AND THE SHOW WENT ON: Cultural Life in Nazi-Occupied France, by Alan Riding. Alfred A. Knopf, 399 pp., $28.95.
France fell to the Nazis in 1940, yet in a way the French were lucky. In the East, Germany waged a war of annihilation against Poland and the Soviet Union; France was spared such a fate. The experience of occupation would be a harrowing ordeal for French Jews, of course, and those who challenged the new regime, but with Germany in control of Paris and the North, and a French puppet government in charge of the south, a kind of peace prevailed.
In "And the Show Went On," Paris-based journalist Alan Riding, former European cultural correspondent for The New York Times, looks at how France's cultural figures responded to the occupation. The Germans admired French culture but at the same time wanted to subjugate it. A propaganda office, under the direction of Joseph Goebbels, monitored what could be written, performed and painted. "Despite the taxing circumstances," Riding writes, "France's performers and creators kept remarkably busy, offering the public a rich fair of art and entertainment." Nightclubs and cabarets throbbed. Picasso stayed on in Paris and continued to work. Albert Camus published "The Stranger," and Irène Némirovsky, who would perish at Auschwitz, wrote "Suite Française," while Jean-Paul Sartre staged "No Exit." Directors Henri-Georges Clouzot and Robert Bresson made their marks in the cinema.
Riding devotes chapters to music, dance and opera; film; theater; art; the literary world and the politics of the French collaborationist government. His book, with its rush of names and works, sometimes has an encyclopedic, survey-course feel. But he sharpens his narrative with pointed anecdotes. The occupation was an extremely divisive experience for French men and women: Those on the far right welcomed the destruction of the prewar government, while others resisted Vichy, whose guiding principles were "travail, famille, patrie" - work, family, fatherland.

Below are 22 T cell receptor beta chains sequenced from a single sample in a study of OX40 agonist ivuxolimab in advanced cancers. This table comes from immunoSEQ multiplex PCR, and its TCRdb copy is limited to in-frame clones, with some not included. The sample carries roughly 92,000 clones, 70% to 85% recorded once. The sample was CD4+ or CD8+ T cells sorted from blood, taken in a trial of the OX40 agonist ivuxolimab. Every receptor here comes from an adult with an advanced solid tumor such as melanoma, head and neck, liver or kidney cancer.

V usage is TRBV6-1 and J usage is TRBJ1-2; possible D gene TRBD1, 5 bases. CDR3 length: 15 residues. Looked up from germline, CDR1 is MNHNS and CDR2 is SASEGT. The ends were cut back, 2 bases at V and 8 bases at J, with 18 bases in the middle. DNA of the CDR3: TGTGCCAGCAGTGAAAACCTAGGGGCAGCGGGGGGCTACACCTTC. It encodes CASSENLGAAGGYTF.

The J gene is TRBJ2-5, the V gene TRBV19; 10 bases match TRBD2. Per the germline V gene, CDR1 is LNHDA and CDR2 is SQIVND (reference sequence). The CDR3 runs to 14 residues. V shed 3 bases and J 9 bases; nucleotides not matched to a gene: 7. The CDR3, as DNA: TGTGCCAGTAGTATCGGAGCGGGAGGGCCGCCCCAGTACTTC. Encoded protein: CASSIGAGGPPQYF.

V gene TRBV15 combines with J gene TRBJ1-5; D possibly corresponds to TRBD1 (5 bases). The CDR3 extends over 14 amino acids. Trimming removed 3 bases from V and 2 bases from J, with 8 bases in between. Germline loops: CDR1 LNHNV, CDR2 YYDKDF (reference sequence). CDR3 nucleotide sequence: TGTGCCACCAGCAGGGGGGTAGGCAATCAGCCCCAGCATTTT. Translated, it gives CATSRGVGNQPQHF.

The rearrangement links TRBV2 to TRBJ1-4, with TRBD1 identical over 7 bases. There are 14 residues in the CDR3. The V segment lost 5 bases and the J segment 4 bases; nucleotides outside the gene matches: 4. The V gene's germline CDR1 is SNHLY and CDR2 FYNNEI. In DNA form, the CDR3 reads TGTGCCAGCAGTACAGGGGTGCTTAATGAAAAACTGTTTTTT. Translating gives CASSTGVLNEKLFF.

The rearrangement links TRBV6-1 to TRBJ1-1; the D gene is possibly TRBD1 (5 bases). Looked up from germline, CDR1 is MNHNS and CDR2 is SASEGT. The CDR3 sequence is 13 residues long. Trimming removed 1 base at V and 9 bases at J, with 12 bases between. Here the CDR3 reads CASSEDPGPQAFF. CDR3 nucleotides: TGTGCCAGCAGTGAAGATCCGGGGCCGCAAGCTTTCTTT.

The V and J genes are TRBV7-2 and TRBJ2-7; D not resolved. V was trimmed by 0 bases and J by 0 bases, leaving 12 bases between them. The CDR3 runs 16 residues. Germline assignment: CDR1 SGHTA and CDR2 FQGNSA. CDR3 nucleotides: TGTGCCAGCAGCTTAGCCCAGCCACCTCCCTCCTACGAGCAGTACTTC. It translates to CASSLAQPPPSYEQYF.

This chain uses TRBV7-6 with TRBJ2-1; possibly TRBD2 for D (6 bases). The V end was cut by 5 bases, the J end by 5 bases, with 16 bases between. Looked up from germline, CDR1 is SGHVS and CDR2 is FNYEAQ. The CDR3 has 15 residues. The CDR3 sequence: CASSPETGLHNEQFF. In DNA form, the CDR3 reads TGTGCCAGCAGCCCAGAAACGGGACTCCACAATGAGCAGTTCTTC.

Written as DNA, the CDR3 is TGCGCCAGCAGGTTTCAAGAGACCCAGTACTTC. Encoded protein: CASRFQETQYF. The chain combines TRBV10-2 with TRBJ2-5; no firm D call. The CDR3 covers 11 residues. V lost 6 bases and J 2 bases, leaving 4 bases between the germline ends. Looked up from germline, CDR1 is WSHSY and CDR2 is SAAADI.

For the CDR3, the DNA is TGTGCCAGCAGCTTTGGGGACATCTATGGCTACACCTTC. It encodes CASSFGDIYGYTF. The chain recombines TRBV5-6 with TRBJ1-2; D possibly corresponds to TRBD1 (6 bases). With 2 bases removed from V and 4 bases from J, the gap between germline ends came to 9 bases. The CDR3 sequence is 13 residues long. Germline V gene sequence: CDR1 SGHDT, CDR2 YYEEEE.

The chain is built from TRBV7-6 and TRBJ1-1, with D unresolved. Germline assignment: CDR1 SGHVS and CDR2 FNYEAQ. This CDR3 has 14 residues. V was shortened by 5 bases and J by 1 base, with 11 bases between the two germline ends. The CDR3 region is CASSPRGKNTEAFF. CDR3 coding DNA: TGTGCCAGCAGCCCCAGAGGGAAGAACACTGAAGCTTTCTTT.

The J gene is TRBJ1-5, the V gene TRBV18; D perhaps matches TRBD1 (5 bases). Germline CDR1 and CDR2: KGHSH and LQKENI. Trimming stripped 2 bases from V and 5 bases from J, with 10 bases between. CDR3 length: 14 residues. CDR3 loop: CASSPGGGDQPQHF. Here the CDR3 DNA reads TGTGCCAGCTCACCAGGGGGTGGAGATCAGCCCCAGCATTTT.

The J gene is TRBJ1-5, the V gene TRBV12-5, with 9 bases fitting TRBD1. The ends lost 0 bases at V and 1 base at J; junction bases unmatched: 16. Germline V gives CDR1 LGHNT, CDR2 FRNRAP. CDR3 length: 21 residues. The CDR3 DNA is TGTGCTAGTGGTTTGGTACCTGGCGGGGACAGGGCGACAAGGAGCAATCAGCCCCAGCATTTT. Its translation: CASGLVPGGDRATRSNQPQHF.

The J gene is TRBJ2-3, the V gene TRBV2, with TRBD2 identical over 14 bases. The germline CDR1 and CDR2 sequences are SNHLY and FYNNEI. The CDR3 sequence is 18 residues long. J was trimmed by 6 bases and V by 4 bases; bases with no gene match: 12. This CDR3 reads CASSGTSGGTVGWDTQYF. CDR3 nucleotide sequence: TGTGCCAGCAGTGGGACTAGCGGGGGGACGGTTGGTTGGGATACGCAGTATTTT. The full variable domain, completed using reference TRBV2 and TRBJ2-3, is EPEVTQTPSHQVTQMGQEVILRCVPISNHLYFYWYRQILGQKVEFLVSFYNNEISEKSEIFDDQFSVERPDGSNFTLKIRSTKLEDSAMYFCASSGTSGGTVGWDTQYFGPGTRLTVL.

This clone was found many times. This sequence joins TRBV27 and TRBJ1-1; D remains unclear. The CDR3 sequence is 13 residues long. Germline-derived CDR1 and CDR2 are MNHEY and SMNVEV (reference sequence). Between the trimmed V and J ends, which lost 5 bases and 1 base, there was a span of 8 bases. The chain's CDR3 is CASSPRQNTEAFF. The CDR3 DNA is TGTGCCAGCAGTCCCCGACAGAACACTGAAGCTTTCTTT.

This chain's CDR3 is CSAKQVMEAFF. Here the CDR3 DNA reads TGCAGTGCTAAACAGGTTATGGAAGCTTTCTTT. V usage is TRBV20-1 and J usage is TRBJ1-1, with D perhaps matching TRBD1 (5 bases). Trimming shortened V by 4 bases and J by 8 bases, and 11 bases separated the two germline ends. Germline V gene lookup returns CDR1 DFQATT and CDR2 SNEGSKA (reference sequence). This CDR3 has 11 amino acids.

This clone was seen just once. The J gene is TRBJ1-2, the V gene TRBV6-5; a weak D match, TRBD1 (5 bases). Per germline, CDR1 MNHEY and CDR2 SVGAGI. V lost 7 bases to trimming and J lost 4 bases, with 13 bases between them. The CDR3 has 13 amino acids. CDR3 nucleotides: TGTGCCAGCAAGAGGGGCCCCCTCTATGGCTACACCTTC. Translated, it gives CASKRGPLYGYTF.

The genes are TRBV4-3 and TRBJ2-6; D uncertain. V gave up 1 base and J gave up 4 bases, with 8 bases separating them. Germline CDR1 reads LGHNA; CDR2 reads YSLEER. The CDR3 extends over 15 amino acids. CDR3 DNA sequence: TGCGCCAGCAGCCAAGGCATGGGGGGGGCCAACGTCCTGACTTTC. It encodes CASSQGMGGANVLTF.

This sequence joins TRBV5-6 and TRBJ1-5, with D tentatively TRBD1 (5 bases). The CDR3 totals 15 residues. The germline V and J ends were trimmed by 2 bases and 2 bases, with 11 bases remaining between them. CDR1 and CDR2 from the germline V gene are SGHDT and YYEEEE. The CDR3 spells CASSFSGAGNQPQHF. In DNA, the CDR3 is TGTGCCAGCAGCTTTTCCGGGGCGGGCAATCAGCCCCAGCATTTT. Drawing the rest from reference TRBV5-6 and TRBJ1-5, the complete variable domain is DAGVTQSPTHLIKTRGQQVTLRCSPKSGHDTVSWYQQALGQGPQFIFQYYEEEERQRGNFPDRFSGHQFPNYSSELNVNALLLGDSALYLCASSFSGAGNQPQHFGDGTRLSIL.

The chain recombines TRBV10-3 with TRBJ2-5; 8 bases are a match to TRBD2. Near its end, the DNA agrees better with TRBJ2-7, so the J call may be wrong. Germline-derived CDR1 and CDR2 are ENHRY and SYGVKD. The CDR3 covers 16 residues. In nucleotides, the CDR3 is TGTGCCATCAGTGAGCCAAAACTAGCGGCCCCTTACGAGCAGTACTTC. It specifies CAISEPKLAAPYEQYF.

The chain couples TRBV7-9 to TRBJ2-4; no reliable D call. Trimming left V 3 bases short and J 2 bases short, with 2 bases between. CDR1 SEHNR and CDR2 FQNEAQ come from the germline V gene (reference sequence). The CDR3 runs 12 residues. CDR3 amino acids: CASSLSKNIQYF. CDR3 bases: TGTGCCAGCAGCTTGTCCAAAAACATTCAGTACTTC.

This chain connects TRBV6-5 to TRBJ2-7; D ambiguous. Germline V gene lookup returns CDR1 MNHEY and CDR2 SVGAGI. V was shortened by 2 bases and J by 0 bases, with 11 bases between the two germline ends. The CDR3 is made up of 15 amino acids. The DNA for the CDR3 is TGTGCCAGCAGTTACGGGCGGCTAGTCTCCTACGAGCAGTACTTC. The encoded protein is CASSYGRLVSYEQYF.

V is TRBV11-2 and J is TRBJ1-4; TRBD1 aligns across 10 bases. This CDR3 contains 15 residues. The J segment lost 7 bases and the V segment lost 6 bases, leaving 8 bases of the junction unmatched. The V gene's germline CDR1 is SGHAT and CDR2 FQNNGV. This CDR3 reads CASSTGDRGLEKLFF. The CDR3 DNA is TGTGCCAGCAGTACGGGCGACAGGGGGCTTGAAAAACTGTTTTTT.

Yet in the cultural world, strange dynamics prevailed. André Malraux, the epitome of the anti-fascist intellectuel engagé, remained friends with Pierre Drieu La Rochelle, notorious fascist and editor of France's most prestigious literary journal. Then, there was the odd situation over in Marguerite Duras' apartment building. Duras' neighbor, a collaborationist writer, did not report the resistance meetings she hosted, while Duras ignored his fascist get-togethers. ("They even shared a cleaning woman," Riding notes.)
"Collaboration" and "resistance" are tricky terms, and Riding does justice to the ways the French responded to the occupation "successively with anger, despair, resignation, and accommodation." Many artists needed simply to make a living, and Riding is an able guide to the uncertain moral terrain they had to navigate. Postwar France was founded, in part, on the myth that the French people were all resistants; historians, over the past few decades, have chipped away at that notion. Certainly, much about the profoundly anti-semitic Vichy - which did not need German encouragement to persecute French Jews - was loathsome. Yet, as Riding shows, there were rarely any easy moral choices during the occupation.